Today's blog post was written by UCC East Goshen member, Kyle Yost, in August 2022. Here Kyle reflects on Ta-Nehisi Coates' book "Between the World and Me" and its impact on his own thinking about racism in America:
"Between the World and Me, by Ta-Nehisi Coates, tackles the toxic “American Dream” nurtured in the United States, along with the damage it caused African Americans in the past and even today. Writing this book not to the reader, but to his son Samori, Coates is able to convey his thoughts, feelings, and even anger in a way that a typical narrative could not. Repeatedly reinforced throughout his literature is the idea that when discussing race, we learn more from the questions we ask than from the answers we get. Coates slowly develops this method of questioning as he is introduced to his “Mecca”, with access to all the information he could ever need to get a better grasp on racism.
"Coates began his journey at Howard University, which quickly became his sanctuary oasis in the barren desert of the United States. He was able to identify with the student body and ultimately identify with himself. Spending most of his time in the library, Coates read, and read, and read some more. Searching for answers in great figures such as Frazier, Douglass, and Herskovits he promptly discovered little agreement and no answers. Coates writes, “Things I believed merely a week earlier, ideas I had taken from one book, could be smashed to splinters by another” (47). The information he was taking in was for his own interpretation, there would be no easy solution, answer, or truth. Through these experiences in college, it became clear that there will always be another interpretation of the facts and Coates became accepting of this. “The classroom was a jail of other people's interests. The library was open, unending, free. Slowly, I was discovering myself” (Coates 48). The consumption of knowledge allowed Coates to chase the freedom of his black body. How can I live free in my black body? This was the ultimate question that Coates seeked the answer to, but along the journey he began to learn that it was not so much about the answers. The search for the answer and the questions along the way are literally “The Struggle” that Coates defines. Passing this information on to Samori, Coates hopes he will be able to have a jumpstart towards “The Struggle”. Although directed to his son, the reader can also take this information and approach racism with an open mind geared towards questioning.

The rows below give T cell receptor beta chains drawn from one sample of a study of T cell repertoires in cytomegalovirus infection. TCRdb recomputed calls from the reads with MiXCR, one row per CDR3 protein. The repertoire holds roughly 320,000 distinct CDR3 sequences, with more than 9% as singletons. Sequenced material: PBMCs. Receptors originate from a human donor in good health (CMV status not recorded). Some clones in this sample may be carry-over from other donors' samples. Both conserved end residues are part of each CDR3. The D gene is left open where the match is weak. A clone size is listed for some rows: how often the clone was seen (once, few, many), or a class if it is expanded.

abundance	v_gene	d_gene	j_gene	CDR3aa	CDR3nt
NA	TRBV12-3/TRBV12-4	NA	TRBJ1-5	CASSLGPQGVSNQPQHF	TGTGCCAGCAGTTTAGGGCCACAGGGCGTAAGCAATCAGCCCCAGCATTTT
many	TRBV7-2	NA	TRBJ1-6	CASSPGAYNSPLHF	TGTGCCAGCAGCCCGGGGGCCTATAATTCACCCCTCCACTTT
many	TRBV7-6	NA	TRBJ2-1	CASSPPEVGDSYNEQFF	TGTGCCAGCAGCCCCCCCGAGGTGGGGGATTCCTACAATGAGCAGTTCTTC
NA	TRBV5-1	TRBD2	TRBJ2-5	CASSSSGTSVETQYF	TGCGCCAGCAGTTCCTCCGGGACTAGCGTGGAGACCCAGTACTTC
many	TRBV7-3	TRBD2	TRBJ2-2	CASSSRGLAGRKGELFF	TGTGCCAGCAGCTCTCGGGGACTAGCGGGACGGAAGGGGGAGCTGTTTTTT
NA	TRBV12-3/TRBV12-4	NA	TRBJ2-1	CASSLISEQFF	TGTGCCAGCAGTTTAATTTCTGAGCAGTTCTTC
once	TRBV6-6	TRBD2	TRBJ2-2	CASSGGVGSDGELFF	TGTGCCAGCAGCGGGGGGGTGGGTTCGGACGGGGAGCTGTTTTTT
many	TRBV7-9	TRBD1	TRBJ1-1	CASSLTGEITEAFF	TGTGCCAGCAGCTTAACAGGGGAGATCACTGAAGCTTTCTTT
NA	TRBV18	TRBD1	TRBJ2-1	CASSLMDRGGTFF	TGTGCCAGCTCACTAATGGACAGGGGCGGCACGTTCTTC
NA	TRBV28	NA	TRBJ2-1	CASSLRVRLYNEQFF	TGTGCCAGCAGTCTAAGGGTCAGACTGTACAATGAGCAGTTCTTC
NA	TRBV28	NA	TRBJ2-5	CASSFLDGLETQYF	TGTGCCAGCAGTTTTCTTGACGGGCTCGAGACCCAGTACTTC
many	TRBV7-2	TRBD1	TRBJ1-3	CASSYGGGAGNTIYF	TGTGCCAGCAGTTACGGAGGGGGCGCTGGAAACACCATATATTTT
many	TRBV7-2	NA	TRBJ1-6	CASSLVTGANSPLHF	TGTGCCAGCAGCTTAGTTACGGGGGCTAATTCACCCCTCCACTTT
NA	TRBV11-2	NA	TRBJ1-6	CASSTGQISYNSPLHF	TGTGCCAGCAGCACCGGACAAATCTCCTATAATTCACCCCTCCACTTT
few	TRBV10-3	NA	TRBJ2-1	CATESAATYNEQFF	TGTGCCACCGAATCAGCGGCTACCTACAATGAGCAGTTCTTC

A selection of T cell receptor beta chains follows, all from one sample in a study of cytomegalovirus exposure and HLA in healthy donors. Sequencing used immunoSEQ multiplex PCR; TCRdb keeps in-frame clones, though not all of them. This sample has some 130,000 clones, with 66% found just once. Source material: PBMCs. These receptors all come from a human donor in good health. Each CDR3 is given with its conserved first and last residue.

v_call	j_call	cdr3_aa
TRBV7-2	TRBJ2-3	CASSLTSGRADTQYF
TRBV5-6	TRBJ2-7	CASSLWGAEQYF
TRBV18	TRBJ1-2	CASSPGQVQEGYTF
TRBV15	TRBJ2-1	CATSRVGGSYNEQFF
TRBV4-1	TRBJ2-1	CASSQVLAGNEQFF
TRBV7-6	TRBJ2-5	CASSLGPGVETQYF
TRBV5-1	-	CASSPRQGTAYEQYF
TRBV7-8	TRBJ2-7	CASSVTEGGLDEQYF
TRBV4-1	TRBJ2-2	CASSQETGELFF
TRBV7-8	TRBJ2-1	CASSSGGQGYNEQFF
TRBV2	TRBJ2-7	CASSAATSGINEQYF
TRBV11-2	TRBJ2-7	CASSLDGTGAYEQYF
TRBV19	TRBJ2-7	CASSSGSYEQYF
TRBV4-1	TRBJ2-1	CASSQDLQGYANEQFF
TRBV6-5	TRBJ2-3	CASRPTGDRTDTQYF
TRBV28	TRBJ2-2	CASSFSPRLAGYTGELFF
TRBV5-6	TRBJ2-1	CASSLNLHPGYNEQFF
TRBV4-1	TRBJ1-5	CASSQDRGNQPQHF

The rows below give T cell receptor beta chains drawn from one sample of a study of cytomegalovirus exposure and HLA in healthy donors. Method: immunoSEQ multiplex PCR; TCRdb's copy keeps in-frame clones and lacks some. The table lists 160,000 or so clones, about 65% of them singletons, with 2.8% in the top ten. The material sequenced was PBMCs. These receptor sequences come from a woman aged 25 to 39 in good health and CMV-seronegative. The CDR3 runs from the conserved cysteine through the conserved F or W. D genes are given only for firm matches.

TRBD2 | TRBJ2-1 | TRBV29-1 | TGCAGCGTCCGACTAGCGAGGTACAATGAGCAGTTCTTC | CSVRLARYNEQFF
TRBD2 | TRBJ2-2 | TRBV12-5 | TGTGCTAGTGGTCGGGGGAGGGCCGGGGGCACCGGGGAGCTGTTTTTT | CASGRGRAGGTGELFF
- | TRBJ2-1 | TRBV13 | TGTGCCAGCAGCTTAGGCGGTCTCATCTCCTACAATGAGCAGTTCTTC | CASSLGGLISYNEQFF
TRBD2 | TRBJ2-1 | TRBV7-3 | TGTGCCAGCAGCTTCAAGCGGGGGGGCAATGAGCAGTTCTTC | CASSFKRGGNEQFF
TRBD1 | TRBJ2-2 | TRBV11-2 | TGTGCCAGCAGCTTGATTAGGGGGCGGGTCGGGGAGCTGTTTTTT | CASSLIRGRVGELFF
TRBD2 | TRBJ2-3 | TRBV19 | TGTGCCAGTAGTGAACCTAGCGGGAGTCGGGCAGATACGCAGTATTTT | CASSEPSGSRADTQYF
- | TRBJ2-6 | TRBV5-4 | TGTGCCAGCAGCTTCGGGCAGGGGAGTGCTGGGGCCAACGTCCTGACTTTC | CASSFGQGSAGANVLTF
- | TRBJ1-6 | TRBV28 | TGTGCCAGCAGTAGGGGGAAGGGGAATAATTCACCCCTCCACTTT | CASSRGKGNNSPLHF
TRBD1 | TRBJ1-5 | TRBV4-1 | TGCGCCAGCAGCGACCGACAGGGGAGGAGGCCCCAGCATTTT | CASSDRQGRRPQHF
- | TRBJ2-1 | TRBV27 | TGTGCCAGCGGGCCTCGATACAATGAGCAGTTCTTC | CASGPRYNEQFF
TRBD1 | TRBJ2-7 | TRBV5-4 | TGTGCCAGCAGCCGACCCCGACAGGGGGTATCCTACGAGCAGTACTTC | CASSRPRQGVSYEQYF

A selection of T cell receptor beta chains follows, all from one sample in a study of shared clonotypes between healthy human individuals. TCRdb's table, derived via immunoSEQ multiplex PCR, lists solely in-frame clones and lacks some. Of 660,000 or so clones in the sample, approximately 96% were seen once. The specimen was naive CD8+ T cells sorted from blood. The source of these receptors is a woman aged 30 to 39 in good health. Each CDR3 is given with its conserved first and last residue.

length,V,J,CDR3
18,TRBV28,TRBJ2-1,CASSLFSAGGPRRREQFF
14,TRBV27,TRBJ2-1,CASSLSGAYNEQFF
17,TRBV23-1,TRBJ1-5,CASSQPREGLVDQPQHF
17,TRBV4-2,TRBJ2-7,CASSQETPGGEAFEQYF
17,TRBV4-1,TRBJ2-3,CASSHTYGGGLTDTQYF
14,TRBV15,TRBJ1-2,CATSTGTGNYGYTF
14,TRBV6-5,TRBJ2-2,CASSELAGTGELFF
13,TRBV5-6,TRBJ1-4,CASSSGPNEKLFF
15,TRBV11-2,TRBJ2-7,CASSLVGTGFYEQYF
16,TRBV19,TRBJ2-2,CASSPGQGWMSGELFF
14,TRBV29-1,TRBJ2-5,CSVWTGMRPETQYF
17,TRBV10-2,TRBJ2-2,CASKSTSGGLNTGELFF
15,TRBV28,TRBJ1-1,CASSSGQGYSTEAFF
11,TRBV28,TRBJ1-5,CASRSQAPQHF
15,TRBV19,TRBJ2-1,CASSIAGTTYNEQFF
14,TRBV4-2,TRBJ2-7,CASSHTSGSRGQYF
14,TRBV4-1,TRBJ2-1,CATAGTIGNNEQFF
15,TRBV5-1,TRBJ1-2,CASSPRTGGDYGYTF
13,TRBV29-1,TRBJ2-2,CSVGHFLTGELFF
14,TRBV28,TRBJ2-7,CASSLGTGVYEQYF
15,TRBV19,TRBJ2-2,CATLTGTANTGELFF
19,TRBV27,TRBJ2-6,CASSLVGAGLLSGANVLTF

"When reading this text, I found Coates' identification of the “American Dream” as quite simply my own life. The suburban neighborhoods, Fourth of July parties, cookouts, and pool parties that had always been around me are being identified as the problem with America. I was not sure how exactly I felt about this and since reading Coates' book decided to take a questioning approach. Is my life contributing to racism in the United States? Was being raised in this “Dreamer’ environment negatively influencing others' lives? Aftering thinking it over I came to the conclusion that it is the idea of the “American Dream” that is most at fault. It is the perceived notion that everything is equal, racism does not exist, racism was a problem of the past, that is truly the cancer tainting our society. If everyone would question a little bit more and not accept the answers so easily it would be much clearer to understand that America is far from perfect. We are a nation built on discrimination and racism, and although a lot of work has been done, the black body is obviously far from safe. Coates explains, “To awaken them is to reveal that they are an empire of humans and, like all empires of humans, are built on the destruction of the body” (143). The “Dream” feels safe, away from the dangers of the world, yet the only way to live is to be woken up. As a white individual, I have no struggle comparable to that of Coates or his son. My body is not so easily stolen and I am not fearful of it being stolen everyday. Understanding this, what is my next step? The most interesting insight that Coates has allowed me to see after reading this text, is that I can question as well. I was born into the dream, yet can see and realize it as well. I have awareness that others stuck in “The Dream” do not have, and I think that is the greatest gift that Ta-Nehisi Coates has given me."